Thursday, July 13, 2023

WHO says aspartame might cause cancer — but that most adult consumers don’t need to worry

 I say worry and stay away from diet soda and equal and anything else that uses aspartame. I have a couple of theories of why I got myeloma and the one that I put the most weight on is my addictive-like consumption of aspartame. Pre-myeloma I lived on diet coke and loaded my coffee with 6 of 7 packets of equal. 

I'm glad to see the World Health Organization say aspartame might cause cancer. The FDA won't make this kind of statement because of the unfortunate intersection of public policy and corporate money.  Please read this article and let's all be more thoughtful about our decisions and actions.

WHO says aspartame might cause cancer — but that most adult consumers don’t need to worry

by Nicholas Florko

Aspartame, the popular artificial sweetener in diet sodas and chewing gums, may possibly cause cancer — but the risk appears to be very low for occasional consumers of these products, according to two reports released Thursday evening by the World Health Organization.

The first report, penned by the WHO’s International Agency for Research on Cancer (IARC), found “limited evidence” that aspartame may cause liver cancer. The second, from the Joint FAO/WHO Expert Committee on Food Additives (JECFA), reconfirmed the WHO’s previous recommendations that the sweetener is generally safe up until very large doses.

The seemingly contradictory findings stem from the two groups’ differing remits. The IARC, which found that aspartame was possibly linked to cancer, studies whether a substance has the potential to cause harm. The second group, JECFA, aims to estimate the actual risk that cancer or other potential harms will actually occur.

WHO officials emphasized during a press conference Wednesday that most casual consumers of beverages like Diet Coke and Diet Pepsi do not need to be concerned about their cancer risk from aspartame.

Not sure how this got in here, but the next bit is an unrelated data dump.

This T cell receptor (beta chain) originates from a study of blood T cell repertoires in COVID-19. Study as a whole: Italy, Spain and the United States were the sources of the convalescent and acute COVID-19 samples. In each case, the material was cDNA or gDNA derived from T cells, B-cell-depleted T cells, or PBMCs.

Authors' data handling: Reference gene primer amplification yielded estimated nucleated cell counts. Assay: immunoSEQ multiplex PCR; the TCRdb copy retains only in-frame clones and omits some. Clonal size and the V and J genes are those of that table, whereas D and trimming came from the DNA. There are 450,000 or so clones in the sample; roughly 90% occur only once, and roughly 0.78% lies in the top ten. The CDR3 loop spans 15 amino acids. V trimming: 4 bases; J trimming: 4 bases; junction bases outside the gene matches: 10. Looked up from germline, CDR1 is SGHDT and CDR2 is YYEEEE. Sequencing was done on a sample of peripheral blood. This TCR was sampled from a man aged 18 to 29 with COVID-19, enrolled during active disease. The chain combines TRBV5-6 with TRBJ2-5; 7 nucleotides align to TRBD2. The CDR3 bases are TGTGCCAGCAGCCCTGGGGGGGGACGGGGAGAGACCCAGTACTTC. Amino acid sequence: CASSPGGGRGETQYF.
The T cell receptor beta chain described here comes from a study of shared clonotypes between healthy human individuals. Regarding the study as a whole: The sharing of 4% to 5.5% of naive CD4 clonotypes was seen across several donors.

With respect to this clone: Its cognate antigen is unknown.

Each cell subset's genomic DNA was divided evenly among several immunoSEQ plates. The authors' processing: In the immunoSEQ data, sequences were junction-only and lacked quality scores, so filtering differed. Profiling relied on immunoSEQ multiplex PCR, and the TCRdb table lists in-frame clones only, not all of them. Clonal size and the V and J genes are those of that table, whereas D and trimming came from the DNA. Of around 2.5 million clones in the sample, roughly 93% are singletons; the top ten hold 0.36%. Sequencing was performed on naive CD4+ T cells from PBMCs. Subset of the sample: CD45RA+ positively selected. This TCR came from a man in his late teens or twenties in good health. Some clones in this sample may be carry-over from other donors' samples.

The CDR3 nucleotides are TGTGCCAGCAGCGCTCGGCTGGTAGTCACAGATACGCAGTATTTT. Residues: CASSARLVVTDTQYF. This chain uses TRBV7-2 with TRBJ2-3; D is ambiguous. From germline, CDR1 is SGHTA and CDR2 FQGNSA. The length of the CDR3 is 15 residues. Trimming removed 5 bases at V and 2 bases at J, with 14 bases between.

“Somebody who drinks a soda every once in a while … shouldn’t have a concern [about cancer],” said Francesco Branca, director of the Department of Nutrition and Food Safety at the World Health Organization. “We’re not advising companies to withdraw products nor are we advising consumers to stop consuming altogether, we’re just advising for a bit of moderation.”

However, WHO officials cautioned that the report’s findings could raise concerns for children who will more easily reach the daily recommended limit of aspartame, which is based on body weight.

“You’re right in saying that children may be at a higher risk,” said Branca. A 44-pound child would need to drink roughly four cans of Diet Coke per day to reach the maximum limit, according to the WHO’s recommendations.

Branca also recommended that heavy consumers of aspartame cut down on their consumption — though it’s unclear how many people in the U.S. currently come close to the recommended maximum daily dose, which is 40 milligrams of aspartame per 1 kilogram of body weight. For a 200-pound person, that would mean they would need to drink more than 18 Diet Coke cans per day to hit the daily limit.